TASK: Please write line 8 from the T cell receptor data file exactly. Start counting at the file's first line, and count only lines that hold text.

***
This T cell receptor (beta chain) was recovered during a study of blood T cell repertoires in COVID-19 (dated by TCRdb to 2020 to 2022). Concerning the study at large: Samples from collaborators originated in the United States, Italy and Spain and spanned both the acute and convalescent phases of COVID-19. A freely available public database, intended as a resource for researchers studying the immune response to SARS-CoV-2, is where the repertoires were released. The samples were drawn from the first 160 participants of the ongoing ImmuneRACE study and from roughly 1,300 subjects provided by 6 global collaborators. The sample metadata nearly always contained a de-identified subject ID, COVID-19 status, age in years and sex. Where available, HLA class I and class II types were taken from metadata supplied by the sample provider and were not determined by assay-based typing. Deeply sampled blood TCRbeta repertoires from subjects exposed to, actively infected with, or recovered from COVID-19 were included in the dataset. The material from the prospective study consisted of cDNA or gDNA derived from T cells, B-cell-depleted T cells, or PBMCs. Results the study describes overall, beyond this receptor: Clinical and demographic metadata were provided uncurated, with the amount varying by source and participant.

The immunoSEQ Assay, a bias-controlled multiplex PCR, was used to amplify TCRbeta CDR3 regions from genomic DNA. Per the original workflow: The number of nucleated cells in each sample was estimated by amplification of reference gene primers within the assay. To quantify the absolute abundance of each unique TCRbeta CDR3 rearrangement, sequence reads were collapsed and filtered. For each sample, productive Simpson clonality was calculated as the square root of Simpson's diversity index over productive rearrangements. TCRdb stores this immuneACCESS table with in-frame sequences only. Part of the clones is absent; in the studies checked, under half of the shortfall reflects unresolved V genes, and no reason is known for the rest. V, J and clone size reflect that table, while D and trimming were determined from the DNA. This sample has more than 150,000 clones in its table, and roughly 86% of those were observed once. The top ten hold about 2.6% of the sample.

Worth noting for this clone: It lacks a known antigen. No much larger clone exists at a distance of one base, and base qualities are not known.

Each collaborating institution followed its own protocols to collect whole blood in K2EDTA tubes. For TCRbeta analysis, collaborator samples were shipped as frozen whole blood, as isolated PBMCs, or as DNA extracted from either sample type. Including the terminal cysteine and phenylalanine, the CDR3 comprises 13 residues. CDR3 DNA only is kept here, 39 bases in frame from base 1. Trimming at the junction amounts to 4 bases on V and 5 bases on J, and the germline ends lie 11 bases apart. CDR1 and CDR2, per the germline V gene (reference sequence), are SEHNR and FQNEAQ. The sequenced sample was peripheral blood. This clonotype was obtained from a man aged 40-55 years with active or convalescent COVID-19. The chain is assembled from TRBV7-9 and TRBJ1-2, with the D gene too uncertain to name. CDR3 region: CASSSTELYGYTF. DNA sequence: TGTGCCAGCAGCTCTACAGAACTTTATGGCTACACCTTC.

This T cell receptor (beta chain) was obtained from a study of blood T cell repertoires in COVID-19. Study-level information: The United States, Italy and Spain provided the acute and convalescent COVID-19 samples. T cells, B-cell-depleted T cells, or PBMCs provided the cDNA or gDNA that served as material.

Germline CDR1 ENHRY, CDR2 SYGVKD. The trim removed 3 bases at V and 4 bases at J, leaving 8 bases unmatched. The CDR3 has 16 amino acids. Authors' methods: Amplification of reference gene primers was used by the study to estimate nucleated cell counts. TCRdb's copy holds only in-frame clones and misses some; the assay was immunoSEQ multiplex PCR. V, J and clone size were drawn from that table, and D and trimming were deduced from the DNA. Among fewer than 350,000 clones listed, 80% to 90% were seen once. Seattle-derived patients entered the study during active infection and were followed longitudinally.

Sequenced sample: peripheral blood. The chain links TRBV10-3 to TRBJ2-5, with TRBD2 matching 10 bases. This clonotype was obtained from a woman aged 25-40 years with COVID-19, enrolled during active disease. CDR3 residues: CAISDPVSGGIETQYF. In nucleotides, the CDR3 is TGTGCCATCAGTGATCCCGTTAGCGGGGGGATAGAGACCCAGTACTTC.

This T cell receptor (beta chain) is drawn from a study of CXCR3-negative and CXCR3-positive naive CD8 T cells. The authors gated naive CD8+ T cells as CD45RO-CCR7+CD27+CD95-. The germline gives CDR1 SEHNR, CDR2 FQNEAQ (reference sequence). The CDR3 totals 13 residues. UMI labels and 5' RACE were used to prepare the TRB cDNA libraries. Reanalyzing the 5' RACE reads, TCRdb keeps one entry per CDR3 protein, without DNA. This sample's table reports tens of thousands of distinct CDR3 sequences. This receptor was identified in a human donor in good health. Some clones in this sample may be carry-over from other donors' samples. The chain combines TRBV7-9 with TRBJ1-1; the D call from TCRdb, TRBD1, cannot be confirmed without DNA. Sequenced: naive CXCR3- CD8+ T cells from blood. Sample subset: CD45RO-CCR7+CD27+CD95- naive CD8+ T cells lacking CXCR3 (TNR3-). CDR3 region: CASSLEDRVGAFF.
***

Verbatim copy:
This T cell receptor (beta chain) is drawn from a study of CXCR3-negative and CXCR3-positive naive CD8 T cells. The authors gated naive CD8+ T cells as CD45RO-CCR7+CD27+CD95-. The germline gives CDR1 SEHNR, CDR2 FQNEAQ (reference sequence). The CDR3 totals 13 residues. UMI labels and 5' RACE were used to prepare the TRB cDNA libraries. Reanalyzing the 5' RACE reads, TCRdb keeps one entry per CDR3 protein, without DNA. This sample's table reports tens of thousands of distinct CDR3 sequences. This receptor was identified in a human donor in good health. Some clones in this sample may be carry-over from other donors' samples. The chain combines TRBV7-9 with TRBJ1-1; the D call from TCRdb, TRBD1, cannot be confirmed without DNA. Sequenced: naive CXCR3- CD8+ T cells from blood. Sample subset: CD45RO-CCR7+CD27+CD95- naive CD8+ T cells lacking CXCR3 (TNR3-). CDR3 region: CASSLEDRVGAFF.